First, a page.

The ‘Back Door’: How Trump, Clapper, and Comey Could all be Right About ‘Wiretapping’ Trump Tower

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After President Trump launched a firestorm with his tweets this weekend about the Obama administration “wiretapping” Trump Tower, officials who served in the Obama administration denied that it had happened.

Well, in a manner of speaking, they denied it.  As Rick Moran suggests at PJ Media, FBI Director James Comey’s denial is a little odd.  It is couched in the form of a request to the Department of Justice (Comey’s boss) to deny it.  Moran postulates the following:

Why didn’t Comey just release the statement of denial himself? He’s a senior Justice Department official and presumably would be in the know about any surveillance warrants issued by intelligence agencies. Perhaps the director believed such a statement would be too self-serving. He would be seen as trying to exonerate himself when it would be more effective if the denial came for the department itself.

It’s an interesting way to look at it.  But the end result it still this:  Comey hasn’t issued a categorical denial.  That’s the full-stop bottom line.  Asking DOJ to issue a denial sounds like a denial, of course – but it also sounds like something that would have been better communicated in an interoffice memorandum, rather than via a public statement.

It’s possible that Comey is signaling something different from what Moran suggests: not that a denial from DOJ would be more “effective,” but that DOJ is going to have to deny it on DOJ’s behalf, because Comey can only speak for the FBI, to the extent he is aware of what his agents have been doing.  He doesn’t know what people on the DOJ staff have been doing.

Why does that matter, when it comes to “wiretapping”?  We’ll get to that in a moment.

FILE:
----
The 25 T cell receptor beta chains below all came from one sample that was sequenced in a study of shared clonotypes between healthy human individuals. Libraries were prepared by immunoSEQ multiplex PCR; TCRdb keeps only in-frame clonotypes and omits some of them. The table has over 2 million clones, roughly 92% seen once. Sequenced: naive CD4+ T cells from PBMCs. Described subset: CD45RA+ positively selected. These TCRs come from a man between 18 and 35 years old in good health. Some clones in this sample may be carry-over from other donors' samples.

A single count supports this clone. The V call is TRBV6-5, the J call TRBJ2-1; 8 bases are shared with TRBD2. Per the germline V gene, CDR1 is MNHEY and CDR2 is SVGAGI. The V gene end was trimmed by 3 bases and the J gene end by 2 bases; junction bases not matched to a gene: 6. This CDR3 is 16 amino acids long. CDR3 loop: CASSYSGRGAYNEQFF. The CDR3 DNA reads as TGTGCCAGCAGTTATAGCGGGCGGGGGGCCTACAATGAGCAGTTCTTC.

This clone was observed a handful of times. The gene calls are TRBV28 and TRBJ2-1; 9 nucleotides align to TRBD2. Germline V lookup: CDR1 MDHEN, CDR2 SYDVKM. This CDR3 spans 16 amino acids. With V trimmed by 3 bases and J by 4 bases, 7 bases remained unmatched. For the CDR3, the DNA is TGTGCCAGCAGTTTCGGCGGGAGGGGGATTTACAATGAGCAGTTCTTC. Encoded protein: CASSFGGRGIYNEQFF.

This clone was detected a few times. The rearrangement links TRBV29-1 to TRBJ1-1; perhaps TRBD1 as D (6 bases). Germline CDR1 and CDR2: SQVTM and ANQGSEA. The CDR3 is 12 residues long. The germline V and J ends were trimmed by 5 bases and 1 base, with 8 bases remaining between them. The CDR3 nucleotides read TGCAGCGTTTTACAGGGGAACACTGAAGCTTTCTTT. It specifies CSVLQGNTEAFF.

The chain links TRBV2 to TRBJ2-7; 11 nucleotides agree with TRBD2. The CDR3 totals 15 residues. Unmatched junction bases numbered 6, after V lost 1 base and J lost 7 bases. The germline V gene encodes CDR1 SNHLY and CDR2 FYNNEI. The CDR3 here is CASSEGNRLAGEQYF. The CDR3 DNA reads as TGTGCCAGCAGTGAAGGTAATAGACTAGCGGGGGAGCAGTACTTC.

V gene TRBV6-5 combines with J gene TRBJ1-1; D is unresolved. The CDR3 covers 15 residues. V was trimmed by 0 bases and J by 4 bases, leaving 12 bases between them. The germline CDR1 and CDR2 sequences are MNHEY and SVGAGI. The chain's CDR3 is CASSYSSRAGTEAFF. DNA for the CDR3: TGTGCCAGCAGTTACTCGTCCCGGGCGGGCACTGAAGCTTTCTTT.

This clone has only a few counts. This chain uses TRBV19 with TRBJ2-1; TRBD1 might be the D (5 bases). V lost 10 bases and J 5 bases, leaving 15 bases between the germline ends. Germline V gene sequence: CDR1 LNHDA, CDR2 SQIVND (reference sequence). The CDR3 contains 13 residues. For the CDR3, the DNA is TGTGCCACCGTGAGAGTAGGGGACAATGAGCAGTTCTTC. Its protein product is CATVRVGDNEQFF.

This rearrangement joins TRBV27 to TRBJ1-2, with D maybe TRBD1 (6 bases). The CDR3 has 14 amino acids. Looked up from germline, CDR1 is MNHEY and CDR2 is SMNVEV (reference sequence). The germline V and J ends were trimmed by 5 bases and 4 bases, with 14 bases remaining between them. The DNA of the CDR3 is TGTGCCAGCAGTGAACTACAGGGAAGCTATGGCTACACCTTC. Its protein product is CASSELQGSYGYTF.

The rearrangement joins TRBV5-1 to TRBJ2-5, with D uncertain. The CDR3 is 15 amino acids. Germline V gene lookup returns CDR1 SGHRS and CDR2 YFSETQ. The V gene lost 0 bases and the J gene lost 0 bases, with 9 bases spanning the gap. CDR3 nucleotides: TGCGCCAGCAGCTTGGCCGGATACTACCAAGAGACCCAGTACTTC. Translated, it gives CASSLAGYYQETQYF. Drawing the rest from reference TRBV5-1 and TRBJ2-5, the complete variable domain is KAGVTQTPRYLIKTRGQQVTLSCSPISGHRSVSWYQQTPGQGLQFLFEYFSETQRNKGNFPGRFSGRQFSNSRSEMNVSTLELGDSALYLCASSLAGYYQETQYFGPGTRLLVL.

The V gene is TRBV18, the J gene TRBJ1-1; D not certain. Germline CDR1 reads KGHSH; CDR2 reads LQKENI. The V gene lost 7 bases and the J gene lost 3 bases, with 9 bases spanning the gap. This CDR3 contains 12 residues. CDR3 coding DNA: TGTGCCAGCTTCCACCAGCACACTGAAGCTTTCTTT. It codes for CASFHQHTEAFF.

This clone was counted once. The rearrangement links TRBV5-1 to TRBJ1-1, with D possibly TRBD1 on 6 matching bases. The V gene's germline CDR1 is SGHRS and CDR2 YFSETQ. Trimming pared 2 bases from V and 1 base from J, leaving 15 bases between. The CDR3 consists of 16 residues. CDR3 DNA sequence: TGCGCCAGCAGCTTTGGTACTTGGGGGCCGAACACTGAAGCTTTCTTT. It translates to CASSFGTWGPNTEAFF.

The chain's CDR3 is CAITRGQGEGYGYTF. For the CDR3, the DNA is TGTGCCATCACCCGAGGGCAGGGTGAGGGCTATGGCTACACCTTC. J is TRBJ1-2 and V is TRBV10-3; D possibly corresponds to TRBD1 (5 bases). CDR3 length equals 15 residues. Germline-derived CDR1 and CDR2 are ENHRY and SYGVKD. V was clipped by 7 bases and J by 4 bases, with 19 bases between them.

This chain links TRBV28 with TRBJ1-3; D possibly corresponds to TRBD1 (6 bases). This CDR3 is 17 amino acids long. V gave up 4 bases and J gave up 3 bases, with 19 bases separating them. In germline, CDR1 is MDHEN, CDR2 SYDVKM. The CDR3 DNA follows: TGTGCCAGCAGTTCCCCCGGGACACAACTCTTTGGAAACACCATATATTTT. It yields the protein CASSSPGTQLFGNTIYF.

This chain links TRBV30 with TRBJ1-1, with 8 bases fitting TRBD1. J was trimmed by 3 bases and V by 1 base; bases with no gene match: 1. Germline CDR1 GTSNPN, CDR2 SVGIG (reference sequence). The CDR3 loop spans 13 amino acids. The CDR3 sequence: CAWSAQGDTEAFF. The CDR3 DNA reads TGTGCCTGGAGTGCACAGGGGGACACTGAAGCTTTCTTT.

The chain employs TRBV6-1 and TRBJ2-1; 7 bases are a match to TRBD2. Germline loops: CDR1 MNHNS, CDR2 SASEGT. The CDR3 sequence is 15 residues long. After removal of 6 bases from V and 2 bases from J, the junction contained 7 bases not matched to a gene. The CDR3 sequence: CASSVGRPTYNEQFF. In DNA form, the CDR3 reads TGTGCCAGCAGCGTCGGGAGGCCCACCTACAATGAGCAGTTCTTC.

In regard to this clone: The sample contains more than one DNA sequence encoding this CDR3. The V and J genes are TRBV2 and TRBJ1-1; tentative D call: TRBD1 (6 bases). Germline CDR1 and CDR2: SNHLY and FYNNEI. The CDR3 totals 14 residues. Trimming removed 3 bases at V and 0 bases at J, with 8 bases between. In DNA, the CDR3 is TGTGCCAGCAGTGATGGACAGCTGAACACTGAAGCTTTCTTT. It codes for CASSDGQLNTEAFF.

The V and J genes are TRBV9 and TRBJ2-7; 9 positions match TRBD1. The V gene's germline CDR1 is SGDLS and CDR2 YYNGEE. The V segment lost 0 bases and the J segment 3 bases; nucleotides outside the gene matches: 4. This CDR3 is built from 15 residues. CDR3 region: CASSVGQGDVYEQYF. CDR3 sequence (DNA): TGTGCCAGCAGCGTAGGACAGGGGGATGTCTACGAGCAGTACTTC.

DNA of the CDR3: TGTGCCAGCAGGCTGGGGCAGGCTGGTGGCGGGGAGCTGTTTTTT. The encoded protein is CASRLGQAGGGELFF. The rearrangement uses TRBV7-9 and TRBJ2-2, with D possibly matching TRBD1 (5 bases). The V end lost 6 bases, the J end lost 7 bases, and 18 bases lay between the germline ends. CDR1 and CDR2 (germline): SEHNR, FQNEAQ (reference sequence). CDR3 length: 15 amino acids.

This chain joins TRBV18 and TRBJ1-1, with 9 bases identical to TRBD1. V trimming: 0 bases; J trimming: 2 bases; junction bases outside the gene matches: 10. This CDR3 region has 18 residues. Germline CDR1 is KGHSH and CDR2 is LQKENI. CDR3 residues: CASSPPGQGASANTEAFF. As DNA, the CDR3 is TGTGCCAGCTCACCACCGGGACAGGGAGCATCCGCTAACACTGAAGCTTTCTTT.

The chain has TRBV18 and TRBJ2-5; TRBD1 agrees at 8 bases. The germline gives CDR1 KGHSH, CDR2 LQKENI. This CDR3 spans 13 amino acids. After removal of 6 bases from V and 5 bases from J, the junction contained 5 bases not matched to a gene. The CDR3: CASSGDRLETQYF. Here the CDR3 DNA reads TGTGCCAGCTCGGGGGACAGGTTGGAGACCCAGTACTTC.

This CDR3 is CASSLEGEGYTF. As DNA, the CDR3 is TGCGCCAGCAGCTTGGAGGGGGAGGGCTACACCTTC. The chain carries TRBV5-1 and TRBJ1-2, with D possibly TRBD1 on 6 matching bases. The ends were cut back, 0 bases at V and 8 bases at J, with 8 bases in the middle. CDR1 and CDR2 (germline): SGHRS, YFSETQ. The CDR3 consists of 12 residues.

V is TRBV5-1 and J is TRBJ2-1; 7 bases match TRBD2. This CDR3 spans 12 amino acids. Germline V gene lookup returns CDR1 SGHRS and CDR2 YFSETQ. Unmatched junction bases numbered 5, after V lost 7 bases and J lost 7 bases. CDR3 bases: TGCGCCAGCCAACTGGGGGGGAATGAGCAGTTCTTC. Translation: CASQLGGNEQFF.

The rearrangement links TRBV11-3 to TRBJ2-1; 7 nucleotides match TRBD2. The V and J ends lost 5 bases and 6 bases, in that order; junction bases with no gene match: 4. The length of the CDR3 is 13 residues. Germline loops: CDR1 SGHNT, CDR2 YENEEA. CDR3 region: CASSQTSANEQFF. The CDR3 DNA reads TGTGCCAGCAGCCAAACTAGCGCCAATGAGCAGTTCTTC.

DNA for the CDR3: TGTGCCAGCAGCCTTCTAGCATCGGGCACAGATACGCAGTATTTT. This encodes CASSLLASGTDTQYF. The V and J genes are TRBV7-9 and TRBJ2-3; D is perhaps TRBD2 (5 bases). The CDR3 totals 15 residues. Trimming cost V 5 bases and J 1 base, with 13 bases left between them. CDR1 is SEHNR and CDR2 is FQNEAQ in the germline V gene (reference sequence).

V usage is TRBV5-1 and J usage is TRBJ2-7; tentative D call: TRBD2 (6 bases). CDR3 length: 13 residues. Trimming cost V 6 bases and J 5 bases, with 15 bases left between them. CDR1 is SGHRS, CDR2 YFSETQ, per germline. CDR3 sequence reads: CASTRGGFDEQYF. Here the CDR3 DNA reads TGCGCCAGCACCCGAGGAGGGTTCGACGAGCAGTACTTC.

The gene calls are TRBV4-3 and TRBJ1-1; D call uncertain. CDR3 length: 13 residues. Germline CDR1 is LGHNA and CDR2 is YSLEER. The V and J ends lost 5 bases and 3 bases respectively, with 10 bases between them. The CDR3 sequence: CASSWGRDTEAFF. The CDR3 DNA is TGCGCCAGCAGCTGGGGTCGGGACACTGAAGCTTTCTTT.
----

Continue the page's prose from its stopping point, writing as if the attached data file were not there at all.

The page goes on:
Meanwhile, James Clapper, the former Director of National Intelligence, issued a specific – and narrow – denial:

Former Director of National Intelligence James Clapper told NBC this morning that as far as his agencies, “there was no such wiretap activity mounted against the president, the president-elect at the time, or as a candidate, or against his campaign.”

Asked if there was a FISA order to monitor Trump Tower, Clapper replied, “Not to my knowledge.”

“I can’t speak for other authorized entities in the government or a state or local entity,” he added.

The narrowness here lies not in Clapper’s caveat that he’s not speaking for other agencies, but in his statement that there was no wiretap activity against Trump, his campaign, or Trump Tower.

That matters for the same reason that Comey’s interesting appeal to DOJ matters.  But perhaps it’s not the reason you imagine.

It’s quite possible that the Obama administration sought to obtain “wiretap”-quality intelligence on Trump and his staffers by a method no one has mentioned yet.  The method existed the entire time – throughout 2016 – but did not depend on a FISA warrant to authorize the FBI or NSA to target the Trump campaign or Trump Tower for collection.

I emphasize those words because they’re the ones that matter.  Everyone writing about this in the mainstream media is focused on whether the FBI was targeting Trump/Trump Tower for collection (i.e., literal wiretapping or other focused collection against emails, etc.) under a FISA warrant.  It has been extensively reported that the FBI sought such warrants, for collateral purposes relating to two Russian banks, in June and October of 2016.  The first request was denied, but the FISA court granted the request in October.

When Comey seems to deny that the FBI wiretapped Trump Tower or the campaign, that’s what people have in their minds.  So it sounds like someone is not being straight with us.  Was there, or was there not, collection against Trump-related communications in Trump Tower?  If there was, under the FISA warrant reportedly issued in October, why the coy evasions now?

The “back door” to collecting against the Trump campaign

But there’s another possibility, and in my view, it’s a more likely one.  It fits all the facts, just for starters.  It’s this:  NSA doesn’t need a FISA warrant to target the Russian banks – or any other foreign entity connected with those banks, or doing business in Trump Tower.

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